WASHINGTON (Sputnik) —
"People here just want to stand up for the rights of Indigenous people and protect their natural resources. These people should not be treated like the enemy," AIUSA Director of Communications Eric Ferrero stated in the release. "Confronting men, women, and children while outfitted in gear more suited for the battlefield is a disproportionate response."
Amnesty explained that the number of arrests have increased in recent weeks and law enforcement has employed a more militarized response to demonstrations and encampments near the construction site of the Dakota Access Pipeline.
Earlier on Friday, media reported that police arrested more than 140 people at the Dakota Access Pipeline site.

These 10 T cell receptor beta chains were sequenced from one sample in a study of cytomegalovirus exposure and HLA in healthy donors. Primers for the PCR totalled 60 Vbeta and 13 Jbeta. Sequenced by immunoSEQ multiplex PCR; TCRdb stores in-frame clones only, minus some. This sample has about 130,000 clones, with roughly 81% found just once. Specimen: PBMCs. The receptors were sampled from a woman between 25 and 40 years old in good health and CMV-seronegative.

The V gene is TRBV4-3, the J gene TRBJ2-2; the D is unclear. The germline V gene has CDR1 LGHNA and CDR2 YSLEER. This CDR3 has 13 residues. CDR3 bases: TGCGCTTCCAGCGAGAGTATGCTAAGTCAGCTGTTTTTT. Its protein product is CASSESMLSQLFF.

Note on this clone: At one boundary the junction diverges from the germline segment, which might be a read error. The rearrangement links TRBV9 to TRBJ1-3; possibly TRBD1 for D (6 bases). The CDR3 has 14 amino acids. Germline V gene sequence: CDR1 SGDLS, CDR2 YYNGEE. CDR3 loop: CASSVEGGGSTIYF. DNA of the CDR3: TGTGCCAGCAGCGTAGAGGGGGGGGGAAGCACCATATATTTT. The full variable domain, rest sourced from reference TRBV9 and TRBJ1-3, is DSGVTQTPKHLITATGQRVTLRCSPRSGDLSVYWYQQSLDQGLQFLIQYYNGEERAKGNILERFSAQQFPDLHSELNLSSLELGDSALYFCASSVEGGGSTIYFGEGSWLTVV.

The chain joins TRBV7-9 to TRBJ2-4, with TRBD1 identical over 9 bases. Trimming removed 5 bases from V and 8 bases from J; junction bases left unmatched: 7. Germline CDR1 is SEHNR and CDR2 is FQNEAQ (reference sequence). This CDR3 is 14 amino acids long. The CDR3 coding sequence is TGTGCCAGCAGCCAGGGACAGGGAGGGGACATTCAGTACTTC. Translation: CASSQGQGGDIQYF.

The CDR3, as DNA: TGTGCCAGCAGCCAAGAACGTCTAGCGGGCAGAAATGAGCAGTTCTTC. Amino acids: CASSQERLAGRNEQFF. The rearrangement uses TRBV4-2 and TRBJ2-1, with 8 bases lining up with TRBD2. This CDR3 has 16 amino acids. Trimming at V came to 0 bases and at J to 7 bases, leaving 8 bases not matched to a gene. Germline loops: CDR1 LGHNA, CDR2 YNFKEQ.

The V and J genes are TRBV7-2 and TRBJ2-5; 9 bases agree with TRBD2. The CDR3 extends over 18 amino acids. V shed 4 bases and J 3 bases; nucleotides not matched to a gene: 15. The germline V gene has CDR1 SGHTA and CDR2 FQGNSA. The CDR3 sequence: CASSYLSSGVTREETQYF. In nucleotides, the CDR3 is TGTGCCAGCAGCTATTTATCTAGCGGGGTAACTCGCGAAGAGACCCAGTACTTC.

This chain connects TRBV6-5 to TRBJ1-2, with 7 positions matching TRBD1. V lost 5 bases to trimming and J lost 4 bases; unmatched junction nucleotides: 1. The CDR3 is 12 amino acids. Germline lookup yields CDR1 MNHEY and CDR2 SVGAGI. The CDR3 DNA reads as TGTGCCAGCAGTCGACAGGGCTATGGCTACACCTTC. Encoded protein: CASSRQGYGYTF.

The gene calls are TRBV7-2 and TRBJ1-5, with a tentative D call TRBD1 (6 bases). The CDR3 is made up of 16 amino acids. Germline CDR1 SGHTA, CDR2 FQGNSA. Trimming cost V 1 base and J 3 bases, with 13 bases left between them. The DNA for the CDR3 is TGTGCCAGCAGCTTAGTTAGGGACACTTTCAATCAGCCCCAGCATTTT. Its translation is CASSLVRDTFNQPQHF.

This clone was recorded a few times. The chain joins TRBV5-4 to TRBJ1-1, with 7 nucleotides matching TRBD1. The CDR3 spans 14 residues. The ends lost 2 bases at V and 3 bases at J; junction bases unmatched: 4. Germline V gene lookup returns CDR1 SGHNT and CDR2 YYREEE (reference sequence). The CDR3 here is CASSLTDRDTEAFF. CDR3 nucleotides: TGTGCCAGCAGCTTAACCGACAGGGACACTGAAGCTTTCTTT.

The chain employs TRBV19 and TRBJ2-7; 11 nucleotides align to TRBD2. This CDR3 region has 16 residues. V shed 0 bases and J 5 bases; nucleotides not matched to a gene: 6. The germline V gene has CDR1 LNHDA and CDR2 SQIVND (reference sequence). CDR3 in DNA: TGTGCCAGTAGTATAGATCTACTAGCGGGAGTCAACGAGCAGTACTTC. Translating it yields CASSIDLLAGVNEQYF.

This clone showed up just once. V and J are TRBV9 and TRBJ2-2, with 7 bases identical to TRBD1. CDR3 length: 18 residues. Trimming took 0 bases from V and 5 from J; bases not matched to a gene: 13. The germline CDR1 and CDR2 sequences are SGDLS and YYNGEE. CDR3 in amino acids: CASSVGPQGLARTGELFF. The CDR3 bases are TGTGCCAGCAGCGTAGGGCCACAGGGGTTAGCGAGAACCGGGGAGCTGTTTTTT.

Amnesty said it contacted the Morton County Sheriff’s Department to express concern about the level of force used against protesters, and will call on the Department of Justice to investigate the police practices.
The planned $3.7 billion Dakota Access Pipeline will transport domestically-produced light crude oil from North Dakota through the US states of South Dakota and Iowa into Illinois. The Standing Rock Sioux Reservation claims the pipeline will affect their water sources and violate sacred places, including burial sites.